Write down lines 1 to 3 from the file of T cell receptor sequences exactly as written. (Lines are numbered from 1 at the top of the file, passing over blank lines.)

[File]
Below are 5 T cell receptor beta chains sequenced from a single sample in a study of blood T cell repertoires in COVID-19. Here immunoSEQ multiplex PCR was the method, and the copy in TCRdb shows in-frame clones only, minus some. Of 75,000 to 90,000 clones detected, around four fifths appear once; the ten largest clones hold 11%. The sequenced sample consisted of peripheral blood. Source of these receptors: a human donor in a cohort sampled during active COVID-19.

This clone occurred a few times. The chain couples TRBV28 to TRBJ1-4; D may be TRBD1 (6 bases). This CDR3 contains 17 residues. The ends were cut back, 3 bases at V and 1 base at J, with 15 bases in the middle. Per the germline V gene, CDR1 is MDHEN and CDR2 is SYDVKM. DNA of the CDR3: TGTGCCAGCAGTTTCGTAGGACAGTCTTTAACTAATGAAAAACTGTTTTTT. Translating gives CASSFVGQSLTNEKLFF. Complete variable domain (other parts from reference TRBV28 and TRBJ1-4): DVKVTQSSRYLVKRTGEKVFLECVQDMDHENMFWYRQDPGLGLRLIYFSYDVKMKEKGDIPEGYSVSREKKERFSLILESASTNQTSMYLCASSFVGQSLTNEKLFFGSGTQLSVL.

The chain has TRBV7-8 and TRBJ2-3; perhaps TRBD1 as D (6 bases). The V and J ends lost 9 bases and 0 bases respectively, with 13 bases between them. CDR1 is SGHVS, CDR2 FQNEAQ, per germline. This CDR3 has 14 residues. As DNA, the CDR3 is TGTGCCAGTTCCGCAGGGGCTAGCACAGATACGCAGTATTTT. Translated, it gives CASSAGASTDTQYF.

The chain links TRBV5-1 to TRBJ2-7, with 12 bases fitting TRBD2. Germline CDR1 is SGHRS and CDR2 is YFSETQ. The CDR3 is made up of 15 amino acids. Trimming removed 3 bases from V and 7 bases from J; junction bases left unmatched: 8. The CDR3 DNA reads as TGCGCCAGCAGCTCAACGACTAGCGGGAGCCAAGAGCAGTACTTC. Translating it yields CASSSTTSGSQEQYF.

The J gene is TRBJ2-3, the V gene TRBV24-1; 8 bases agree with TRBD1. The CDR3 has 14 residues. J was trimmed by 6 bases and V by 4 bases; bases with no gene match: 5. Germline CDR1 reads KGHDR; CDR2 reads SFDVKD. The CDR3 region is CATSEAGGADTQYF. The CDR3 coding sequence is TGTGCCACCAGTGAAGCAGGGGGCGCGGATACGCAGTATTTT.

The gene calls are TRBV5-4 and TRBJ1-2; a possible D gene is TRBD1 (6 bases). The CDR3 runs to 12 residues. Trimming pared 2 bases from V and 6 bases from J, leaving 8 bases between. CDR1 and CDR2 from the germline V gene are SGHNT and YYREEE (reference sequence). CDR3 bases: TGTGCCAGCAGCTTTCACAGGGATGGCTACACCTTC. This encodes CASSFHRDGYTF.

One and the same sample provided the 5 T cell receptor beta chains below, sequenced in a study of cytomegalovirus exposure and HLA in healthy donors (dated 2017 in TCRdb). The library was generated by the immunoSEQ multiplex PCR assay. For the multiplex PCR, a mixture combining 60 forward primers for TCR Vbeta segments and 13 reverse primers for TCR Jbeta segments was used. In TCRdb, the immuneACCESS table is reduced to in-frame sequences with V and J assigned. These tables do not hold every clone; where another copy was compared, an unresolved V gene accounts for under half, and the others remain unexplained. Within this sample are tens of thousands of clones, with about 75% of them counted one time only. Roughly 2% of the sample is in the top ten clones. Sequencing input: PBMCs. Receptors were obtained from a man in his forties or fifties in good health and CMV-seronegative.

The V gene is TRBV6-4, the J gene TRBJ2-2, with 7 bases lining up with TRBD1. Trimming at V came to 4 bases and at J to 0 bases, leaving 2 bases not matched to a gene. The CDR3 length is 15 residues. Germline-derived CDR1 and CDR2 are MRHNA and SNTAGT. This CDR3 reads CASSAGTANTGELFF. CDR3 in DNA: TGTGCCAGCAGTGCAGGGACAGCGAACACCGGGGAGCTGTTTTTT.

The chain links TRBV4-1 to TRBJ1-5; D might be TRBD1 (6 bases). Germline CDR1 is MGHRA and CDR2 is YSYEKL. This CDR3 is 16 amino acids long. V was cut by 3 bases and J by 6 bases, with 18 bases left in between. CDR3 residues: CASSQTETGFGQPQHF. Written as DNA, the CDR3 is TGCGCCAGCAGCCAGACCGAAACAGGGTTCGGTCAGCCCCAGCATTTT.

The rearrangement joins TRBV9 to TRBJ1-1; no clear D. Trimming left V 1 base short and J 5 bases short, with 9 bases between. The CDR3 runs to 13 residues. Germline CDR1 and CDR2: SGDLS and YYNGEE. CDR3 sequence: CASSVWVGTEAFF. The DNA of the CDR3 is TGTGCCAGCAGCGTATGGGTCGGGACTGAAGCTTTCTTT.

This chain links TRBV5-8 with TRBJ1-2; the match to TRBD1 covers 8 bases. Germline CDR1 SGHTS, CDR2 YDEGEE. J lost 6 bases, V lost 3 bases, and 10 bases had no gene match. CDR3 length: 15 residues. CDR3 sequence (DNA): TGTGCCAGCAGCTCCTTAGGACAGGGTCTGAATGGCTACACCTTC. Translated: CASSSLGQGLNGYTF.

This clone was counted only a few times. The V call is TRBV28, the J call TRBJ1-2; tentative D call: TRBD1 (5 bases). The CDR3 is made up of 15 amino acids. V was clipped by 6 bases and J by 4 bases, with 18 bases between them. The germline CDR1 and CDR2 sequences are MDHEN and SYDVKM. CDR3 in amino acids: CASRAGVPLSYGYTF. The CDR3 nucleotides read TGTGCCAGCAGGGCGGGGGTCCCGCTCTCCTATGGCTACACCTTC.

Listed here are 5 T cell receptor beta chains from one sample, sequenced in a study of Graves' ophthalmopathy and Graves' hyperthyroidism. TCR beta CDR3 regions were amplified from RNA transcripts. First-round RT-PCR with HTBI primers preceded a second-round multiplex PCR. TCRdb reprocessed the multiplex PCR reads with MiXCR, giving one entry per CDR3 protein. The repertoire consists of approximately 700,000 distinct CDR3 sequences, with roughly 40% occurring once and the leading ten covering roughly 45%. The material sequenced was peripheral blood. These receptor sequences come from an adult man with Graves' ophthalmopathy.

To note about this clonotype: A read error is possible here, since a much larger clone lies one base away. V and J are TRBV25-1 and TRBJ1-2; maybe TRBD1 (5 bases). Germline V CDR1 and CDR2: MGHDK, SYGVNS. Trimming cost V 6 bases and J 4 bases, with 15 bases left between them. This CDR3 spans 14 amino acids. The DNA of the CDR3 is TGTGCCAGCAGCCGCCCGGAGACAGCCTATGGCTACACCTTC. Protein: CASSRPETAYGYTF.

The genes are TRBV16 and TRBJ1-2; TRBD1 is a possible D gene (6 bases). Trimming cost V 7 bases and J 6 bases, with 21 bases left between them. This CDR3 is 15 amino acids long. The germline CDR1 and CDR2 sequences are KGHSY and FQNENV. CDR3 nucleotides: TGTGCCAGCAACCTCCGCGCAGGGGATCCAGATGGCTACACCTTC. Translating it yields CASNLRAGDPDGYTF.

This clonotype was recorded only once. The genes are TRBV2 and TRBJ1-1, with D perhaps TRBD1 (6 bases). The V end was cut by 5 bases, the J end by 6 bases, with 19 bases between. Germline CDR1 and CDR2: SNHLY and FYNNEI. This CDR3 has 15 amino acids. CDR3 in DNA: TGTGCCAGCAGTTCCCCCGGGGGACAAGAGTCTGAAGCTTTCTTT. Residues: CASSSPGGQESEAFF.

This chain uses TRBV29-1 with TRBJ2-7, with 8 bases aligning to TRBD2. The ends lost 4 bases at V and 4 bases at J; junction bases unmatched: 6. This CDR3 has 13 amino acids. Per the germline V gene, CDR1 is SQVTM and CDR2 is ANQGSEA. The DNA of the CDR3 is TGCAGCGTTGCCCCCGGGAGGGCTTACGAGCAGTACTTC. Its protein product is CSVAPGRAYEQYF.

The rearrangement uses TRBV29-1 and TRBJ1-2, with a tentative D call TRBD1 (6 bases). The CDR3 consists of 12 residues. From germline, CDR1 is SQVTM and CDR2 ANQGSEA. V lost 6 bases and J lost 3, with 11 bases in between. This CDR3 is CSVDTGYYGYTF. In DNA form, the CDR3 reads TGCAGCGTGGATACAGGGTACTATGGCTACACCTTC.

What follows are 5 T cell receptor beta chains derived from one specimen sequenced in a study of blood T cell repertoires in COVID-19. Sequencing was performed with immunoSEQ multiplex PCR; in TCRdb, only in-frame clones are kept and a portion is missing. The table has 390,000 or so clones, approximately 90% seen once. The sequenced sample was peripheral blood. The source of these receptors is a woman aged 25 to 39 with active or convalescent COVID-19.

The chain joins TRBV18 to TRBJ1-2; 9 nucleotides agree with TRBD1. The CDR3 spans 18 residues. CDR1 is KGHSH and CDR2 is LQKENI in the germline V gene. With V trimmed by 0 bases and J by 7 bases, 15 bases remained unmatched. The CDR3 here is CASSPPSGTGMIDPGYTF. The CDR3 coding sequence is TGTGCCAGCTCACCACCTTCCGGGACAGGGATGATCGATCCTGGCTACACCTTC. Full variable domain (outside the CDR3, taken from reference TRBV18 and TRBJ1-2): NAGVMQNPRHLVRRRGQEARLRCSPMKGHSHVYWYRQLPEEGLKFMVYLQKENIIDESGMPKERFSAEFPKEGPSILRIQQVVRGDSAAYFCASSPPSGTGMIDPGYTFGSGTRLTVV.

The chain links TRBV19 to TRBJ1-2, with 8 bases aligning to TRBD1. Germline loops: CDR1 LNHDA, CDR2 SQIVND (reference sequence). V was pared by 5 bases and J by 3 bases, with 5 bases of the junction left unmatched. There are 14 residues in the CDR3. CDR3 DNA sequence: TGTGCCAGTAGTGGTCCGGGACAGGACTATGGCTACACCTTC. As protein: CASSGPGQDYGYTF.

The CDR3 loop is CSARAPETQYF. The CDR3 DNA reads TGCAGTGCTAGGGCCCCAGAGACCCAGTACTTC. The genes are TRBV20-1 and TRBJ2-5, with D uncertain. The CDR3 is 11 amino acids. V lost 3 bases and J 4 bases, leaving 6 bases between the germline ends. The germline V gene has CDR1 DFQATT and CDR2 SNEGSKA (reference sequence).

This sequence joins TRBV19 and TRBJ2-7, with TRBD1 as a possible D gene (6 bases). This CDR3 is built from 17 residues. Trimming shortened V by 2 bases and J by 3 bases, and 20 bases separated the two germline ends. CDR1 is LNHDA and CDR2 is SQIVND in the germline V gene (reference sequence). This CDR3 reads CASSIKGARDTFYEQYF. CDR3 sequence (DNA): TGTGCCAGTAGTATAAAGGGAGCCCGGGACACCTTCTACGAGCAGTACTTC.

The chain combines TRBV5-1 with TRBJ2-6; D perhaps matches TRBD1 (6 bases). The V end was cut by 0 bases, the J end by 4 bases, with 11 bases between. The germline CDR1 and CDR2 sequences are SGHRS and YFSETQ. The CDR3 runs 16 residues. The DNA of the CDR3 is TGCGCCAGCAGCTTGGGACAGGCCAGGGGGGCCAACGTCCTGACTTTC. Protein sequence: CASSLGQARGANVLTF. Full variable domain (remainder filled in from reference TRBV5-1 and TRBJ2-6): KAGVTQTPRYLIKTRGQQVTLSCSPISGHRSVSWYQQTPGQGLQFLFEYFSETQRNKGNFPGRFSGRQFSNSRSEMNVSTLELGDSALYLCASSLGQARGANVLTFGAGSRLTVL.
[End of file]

Below are 5 T cell receptor beta chains sequenced from a single sample in a study of blood T cell repertoires in COVID-19. Here immunoSEQ multiplex PCR was the method, and the copy in TCRdb shows in-frame clones only, minus some. Of 75,000 to 90,000 clones detected, around four fifths appear once; the ten largest clones hold 11%. The sequenced sample consisted of peripheral blood. Source of these receptors: a human donor in a cohort sampled during active COVID-19.

This clone occurred a few times. The chain couples TRBV28 to TRBJ1-4; D may be TRBD1 (6 bases). This CDR3 contains 17 residues. The ends were cut back, 3 bases at V and 1 base at J, with 15 bases in the middle. Per the germline V gene, CDR1 is MDHEN and CDR2 is SYDVKM. DNA of the CDR3: TGTGCCAGCAGTTTCGTAGGACAGTCTTTAACTAATGAAAAACTGTTTTTT. Translating gives CASSFVGQSLTNEKLFF. Complete variable domain (other parts from reference TRBV28 and TRBJ1-4): DVKVTQSSRYLVKRTGEKVFLECVQDMDHENMFWYRQDPGLGLRLIYFSYDVKMKEKGDIPEGYSVSREKKERFSLILESASTNQTSMYLCASSFVGQSLTNEKLFFGSGTQLSVL.

The chain has TRBV7-8 and TRBJ2-3; perhaps TRBD1 as D (6 bases). The V and J ends lost 9 bases and 0 bases respectively, with 13 bases between them. CDR1 is SGHVS, CDR2 FQNEAQ, per germline. This CDR3 has 14 residues. As DNA, the CDR3 is TGTGCCAGTTCCGCAGGGGCTAGCACAGATACGCAGTATTTT. Translated, it gives CASSAGASTDTQYF.